Rivet Bonding

Rivet Bonding
Chevy’s current Corvette Z06 features a mixed material structure. (Photos: Huw Evans; I-CAR)

There are different types of rivets used in different vehicles, so technicians must follow what OEMs are recommending.

Today’s automobile is essentially a giant smartphone on wheels. At the same time, the imperative to make vehicles safer and more energy-efficient is also making them more difficult to repair.

A recent report by McKinsey & Co. entitled “Lightweight, Heavy Impact: How carbon fibre and other lightweight materials will develop across industries, and especially automotive,” provides a detailed look at how these materials are set to become commonplace within the next 20 years. Among the motivators is a burgeoning demand for lighter-weight vehicles to reduce CO2 emissions. As well, alternative power sources—notably battery-powered electrics—require heavier batteries and related components, adding to the impetus to reduce weight on other parts of the vehicle.

With stronger and lighter materials being used in today’s vehicles, we see a combination of several different types of steels, together with aluminum, magnesium, plastics and carbon fiber. Not everything can be welded, so we are now seeing a number of new and different joining methods. Heat will weaken high strength steels and destroy ultra-high strength steels.

Rivet systems

Rivet bonding—the use of rivets combined with structural adhesives to join panels—is now very common. Most OEMs use rivet bonding on side and back panels, front hood closures, headliners and many inter-structural reinforcements of the cab designs. However, technicians in collision repair may lack the training and information for professional repairs that require rivet bonding.

“When it comes to riveting systems, you need to know what brands you are repairing. Most of the certified shops specialize in a couple of brands and have the equipment for those brands of vehicles,” says Vince Filice, President Filco.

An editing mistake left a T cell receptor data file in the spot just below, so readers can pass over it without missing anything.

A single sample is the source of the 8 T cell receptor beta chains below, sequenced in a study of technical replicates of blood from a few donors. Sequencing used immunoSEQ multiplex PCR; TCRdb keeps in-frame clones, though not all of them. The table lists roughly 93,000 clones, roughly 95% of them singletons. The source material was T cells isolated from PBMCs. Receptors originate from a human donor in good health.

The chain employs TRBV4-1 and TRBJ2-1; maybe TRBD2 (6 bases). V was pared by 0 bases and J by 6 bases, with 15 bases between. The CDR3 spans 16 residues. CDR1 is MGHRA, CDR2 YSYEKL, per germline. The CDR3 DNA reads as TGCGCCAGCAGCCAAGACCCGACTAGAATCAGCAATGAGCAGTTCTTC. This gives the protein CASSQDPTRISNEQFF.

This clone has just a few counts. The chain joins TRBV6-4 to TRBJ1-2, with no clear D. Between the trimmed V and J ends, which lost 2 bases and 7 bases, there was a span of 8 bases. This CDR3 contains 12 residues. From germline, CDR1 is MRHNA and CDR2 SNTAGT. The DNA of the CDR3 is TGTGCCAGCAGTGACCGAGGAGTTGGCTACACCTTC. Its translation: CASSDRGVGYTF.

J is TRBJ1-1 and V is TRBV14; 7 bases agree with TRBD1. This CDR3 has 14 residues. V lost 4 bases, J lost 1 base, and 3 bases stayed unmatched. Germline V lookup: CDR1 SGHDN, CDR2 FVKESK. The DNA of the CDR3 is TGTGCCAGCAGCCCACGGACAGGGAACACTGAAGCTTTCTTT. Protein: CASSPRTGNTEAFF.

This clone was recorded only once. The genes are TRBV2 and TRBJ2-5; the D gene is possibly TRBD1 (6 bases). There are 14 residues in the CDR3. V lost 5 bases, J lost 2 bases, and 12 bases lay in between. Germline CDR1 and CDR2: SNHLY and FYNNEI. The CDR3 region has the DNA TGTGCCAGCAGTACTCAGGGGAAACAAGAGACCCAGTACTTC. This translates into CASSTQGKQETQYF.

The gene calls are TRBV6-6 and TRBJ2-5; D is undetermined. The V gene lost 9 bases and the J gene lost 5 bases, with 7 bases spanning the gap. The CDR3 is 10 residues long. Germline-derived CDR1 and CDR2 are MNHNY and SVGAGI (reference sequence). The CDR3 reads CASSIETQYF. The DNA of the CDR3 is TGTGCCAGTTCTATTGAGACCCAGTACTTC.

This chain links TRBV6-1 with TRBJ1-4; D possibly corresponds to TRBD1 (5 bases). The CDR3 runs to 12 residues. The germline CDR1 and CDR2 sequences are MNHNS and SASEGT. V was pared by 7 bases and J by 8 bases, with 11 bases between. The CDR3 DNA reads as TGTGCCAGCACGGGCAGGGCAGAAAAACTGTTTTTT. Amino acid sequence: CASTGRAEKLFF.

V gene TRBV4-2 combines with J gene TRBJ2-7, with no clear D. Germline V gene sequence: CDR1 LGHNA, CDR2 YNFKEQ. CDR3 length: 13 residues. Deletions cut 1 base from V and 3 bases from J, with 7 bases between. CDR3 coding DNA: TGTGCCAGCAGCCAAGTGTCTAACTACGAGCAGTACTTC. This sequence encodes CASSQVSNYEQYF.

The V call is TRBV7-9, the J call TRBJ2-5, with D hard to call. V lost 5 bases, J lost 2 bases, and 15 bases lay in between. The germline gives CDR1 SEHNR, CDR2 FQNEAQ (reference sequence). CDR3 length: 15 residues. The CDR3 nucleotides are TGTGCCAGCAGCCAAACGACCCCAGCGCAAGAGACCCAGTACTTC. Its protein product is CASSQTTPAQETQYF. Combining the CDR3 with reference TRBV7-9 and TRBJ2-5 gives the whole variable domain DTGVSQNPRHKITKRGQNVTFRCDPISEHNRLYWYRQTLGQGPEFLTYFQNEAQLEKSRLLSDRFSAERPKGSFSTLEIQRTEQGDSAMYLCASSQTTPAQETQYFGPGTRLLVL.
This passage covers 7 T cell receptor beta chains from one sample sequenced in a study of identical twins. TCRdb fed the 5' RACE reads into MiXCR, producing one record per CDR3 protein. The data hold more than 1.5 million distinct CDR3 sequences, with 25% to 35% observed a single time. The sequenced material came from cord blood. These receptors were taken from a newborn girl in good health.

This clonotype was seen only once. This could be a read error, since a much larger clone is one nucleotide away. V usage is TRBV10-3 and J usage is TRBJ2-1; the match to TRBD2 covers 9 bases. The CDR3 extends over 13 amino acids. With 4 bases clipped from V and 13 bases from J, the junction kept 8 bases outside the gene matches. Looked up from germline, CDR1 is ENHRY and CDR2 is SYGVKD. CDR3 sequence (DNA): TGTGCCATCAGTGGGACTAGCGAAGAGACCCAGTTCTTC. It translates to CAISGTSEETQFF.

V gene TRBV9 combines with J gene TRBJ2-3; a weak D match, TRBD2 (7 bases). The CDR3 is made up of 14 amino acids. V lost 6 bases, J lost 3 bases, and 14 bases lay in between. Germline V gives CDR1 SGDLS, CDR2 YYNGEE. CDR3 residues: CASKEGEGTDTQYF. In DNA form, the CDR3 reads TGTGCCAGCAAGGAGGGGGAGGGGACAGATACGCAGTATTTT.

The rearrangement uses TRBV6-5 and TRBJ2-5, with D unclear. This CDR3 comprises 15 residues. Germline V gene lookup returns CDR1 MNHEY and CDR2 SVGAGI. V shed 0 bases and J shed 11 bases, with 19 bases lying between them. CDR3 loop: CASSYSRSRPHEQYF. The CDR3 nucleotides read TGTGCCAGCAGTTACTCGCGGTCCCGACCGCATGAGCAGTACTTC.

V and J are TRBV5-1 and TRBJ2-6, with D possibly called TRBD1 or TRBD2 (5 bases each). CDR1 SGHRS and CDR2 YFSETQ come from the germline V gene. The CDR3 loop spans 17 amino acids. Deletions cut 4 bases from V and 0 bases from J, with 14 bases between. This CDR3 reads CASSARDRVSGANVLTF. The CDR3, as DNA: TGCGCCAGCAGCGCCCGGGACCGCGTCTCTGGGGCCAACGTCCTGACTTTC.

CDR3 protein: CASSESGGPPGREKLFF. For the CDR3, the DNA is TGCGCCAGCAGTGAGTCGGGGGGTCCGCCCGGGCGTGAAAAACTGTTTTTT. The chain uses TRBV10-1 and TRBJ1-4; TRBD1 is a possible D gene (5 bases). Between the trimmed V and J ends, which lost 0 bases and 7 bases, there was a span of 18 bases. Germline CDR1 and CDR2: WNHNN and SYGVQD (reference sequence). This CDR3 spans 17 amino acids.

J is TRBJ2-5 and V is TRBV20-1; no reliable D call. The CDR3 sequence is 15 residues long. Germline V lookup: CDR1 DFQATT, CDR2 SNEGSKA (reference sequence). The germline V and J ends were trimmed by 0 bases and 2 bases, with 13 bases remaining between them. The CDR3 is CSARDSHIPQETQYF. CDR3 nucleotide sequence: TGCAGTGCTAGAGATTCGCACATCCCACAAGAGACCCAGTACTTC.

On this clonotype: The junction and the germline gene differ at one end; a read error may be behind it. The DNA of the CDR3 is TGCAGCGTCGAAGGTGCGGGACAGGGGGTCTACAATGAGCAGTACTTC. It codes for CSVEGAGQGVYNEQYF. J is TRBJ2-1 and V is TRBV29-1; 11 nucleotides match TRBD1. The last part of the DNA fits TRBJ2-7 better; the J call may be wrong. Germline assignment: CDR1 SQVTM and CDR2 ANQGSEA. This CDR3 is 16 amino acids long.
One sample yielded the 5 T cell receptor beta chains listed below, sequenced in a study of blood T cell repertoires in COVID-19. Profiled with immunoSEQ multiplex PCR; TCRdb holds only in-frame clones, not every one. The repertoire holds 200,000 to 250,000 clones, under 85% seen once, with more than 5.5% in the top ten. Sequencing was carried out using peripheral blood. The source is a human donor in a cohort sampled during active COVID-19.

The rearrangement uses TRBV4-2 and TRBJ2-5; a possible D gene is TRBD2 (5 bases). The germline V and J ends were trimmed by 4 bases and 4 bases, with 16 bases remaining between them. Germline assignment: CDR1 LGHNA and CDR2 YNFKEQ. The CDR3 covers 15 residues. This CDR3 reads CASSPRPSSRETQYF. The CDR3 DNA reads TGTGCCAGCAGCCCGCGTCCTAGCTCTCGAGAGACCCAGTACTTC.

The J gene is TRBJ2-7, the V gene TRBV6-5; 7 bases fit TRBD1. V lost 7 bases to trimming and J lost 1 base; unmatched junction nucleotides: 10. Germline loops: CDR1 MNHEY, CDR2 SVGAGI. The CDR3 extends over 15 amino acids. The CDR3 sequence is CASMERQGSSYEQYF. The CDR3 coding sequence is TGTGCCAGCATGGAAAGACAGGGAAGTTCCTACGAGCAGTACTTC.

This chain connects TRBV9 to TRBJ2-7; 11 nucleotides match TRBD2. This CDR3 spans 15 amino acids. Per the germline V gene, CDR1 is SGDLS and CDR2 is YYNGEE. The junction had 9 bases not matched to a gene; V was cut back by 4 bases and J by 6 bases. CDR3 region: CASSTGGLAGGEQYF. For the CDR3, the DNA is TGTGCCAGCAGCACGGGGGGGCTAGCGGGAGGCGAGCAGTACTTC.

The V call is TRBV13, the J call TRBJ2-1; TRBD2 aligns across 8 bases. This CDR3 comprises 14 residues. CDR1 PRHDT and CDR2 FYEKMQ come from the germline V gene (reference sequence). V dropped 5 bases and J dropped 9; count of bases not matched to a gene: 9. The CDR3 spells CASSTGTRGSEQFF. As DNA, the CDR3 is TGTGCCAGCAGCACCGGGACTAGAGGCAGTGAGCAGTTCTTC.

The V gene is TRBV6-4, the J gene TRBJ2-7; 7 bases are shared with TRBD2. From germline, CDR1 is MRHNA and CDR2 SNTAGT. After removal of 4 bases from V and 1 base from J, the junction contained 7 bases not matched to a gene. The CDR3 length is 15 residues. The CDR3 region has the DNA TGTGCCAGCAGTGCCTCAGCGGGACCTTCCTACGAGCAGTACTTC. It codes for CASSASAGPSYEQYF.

Eric Léveillé, Vice-President Paint and Body Equipment at UAP, agrees with Filice. “Shops need to address what types of cars they are fixing,” he says. “There are different types of rivets used in different vehicles, so they have to follow the right procedures. What automakers are asking is put the car back together to OEM standards. They are calling and asking if you are properly equipped with the right type of riveters.” (Technicians can visit the I-CAR website (i-car.ca) and click on the link that will take them to a page where they can see all the specs for all of the car makers.)

“The information the shops need is available, they just need to know where to look,” adds Léveillé. “Also, look for the OEM bulletins on how to repair these cars.There are some very specialized rivets that must be used correctly to make the proper repair and bring the car back to OEM specs. The last thing you want to do is have to re-do the work because you didn’t do it correctly the first time.”

Chevy’s current Corvette Z06 features an aluminum based chassis structure.

Rivet repairs